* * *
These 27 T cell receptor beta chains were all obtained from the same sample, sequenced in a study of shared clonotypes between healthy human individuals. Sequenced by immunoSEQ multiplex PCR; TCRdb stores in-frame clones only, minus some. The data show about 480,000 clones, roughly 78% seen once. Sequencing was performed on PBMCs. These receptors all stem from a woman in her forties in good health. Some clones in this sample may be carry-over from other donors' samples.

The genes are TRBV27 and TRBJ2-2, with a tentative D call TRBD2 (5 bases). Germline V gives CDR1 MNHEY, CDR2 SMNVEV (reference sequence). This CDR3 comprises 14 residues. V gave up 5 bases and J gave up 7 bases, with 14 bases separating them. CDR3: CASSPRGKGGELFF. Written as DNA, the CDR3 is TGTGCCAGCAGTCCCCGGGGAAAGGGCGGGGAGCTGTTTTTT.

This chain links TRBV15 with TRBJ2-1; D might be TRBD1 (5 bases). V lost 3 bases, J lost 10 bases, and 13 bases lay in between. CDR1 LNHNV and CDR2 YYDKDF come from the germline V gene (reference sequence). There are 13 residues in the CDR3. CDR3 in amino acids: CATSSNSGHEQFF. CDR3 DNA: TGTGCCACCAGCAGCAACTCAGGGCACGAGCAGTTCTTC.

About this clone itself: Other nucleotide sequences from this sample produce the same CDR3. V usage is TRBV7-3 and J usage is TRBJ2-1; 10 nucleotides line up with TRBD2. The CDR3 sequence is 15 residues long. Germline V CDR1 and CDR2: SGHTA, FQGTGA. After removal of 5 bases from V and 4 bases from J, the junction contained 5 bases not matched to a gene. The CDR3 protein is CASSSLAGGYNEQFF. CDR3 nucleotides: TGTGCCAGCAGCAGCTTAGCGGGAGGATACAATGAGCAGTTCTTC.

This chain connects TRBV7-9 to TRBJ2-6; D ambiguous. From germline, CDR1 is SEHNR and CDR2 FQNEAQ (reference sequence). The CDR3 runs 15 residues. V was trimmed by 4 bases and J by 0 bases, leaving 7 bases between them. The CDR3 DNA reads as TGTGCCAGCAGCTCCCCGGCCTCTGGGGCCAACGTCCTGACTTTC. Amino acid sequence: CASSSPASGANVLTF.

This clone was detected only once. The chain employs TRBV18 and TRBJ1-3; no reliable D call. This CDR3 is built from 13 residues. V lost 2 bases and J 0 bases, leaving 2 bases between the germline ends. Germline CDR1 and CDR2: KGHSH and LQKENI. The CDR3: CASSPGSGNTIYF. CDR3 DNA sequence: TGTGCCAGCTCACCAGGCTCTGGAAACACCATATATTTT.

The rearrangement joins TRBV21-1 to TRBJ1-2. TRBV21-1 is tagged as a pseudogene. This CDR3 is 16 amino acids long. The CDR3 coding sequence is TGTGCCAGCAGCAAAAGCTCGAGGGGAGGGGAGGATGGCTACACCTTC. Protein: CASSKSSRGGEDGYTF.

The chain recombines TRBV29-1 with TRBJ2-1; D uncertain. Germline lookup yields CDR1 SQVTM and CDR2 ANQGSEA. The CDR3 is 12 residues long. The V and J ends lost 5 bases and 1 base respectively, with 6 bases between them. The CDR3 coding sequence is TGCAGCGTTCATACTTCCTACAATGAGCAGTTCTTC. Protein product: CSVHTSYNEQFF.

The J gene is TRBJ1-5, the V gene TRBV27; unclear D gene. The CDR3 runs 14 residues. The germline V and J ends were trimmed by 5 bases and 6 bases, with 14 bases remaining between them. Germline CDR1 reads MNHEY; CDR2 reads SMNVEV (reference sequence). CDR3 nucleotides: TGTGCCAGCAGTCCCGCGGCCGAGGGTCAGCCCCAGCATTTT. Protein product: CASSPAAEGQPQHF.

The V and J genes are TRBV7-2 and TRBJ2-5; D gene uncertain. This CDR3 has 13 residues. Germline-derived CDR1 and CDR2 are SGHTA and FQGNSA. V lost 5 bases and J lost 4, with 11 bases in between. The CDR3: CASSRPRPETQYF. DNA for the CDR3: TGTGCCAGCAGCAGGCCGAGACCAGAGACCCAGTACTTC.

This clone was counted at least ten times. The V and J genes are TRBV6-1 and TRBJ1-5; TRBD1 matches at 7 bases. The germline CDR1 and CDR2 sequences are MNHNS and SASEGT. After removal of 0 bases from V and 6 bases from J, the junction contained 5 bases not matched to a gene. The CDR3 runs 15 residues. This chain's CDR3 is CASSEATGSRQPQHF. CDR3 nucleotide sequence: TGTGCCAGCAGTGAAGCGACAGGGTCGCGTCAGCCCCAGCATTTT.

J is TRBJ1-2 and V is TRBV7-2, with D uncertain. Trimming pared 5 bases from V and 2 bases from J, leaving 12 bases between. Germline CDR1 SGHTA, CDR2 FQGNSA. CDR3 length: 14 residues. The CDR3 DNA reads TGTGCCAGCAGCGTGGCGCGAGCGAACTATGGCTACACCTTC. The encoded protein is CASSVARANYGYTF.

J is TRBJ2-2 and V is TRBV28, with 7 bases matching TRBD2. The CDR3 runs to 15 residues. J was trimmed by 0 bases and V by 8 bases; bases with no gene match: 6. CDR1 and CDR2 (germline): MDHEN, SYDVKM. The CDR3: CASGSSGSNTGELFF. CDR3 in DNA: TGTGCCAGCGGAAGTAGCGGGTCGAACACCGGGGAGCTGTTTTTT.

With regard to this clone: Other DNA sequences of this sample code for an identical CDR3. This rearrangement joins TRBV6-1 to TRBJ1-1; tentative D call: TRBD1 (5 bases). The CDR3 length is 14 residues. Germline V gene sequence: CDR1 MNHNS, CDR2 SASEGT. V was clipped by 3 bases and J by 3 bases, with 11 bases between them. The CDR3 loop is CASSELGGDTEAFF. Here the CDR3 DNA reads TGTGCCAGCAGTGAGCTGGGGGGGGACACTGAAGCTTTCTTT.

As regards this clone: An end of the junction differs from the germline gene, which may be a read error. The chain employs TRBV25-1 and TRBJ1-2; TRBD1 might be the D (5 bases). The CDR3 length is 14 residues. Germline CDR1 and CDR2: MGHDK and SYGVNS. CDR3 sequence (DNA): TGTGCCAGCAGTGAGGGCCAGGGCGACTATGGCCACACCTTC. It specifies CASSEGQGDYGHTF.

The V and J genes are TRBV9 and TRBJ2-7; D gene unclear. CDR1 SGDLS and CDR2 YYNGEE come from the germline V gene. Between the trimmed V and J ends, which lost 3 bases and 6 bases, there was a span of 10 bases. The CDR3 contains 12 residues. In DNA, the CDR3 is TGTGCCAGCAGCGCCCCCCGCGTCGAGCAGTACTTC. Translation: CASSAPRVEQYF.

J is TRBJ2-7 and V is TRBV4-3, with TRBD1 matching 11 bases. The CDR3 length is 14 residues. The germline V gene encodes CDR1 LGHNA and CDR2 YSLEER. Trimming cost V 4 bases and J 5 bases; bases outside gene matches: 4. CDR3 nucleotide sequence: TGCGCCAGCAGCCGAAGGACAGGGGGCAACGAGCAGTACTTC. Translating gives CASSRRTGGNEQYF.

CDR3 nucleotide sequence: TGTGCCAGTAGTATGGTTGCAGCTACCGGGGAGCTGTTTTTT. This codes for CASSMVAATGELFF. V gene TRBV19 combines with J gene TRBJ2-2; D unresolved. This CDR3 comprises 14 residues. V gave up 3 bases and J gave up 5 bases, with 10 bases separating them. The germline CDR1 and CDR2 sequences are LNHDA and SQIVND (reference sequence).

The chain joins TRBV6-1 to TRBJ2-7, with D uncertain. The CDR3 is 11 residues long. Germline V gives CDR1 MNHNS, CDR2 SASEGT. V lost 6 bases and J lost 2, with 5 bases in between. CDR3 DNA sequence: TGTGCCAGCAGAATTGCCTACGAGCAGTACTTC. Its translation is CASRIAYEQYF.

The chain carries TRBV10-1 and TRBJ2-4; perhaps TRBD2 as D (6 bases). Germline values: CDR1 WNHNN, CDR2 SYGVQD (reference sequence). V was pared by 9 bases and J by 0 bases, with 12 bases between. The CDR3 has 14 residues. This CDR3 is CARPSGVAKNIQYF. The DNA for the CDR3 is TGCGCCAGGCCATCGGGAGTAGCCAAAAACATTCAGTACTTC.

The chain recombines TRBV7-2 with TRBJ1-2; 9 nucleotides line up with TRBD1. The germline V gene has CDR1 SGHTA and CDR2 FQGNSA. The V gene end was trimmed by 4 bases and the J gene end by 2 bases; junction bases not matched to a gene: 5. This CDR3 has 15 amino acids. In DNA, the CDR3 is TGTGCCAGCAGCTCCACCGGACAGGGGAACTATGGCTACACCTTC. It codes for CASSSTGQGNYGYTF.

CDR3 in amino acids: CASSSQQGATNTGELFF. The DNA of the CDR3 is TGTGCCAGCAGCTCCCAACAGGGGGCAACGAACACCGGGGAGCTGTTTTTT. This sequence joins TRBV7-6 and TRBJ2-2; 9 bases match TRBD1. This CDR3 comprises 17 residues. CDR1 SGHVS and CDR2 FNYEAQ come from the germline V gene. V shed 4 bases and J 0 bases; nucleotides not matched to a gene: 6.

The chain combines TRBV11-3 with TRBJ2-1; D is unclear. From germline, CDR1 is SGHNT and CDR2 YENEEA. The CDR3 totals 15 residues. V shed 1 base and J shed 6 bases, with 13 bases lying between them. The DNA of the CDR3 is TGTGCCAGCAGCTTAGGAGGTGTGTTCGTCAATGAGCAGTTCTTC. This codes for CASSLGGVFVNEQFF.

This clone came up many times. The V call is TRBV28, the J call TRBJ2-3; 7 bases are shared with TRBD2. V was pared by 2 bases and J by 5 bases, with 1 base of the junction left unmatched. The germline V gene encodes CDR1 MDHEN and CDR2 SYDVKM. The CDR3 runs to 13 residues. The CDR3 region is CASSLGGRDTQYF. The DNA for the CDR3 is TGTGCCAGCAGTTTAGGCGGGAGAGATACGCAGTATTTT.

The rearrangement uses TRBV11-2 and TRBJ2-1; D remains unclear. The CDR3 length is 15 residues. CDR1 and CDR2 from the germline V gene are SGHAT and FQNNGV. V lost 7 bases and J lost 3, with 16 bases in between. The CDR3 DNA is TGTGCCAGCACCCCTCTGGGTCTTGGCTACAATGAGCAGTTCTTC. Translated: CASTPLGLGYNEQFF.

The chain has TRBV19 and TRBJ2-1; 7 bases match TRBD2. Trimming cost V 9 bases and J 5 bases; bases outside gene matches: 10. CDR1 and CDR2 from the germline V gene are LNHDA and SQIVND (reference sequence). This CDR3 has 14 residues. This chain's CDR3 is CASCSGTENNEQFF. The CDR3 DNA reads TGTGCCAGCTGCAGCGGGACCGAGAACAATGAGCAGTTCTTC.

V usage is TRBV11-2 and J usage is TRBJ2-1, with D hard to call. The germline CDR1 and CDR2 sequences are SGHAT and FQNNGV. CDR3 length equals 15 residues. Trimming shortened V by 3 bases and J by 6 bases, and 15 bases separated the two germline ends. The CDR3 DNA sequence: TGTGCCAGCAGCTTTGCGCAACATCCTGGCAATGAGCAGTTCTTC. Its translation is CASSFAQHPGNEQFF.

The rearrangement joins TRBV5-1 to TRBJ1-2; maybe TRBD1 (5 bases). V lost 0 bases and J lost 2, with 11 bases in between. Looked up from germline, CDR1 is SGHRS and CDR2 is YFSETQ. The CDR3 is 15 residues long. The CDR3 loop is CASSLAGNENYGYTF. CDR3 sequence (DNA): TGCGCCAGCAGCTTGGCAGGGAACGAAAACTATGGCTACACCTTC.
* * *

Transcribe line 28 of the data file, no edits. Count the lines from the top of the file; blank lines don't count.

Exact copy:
The rearrangement joins TRBV5-1 to TRBJ1-2; maybe TRBD1 (5 bases). V lost 0 bases and J lost 2, with 11 bases in between. Looked up from germline, CDR1 is SGHRS and CDR2 is YFSETQ. The CDR3 is 15 residues long. The CDR3 loop is CASSLAGNENYGYTF. CDR3 sequence (DNA): TGCGCCAGCAGCTTGGCAGGGAACGAAAACTATGGCTACACCTTC.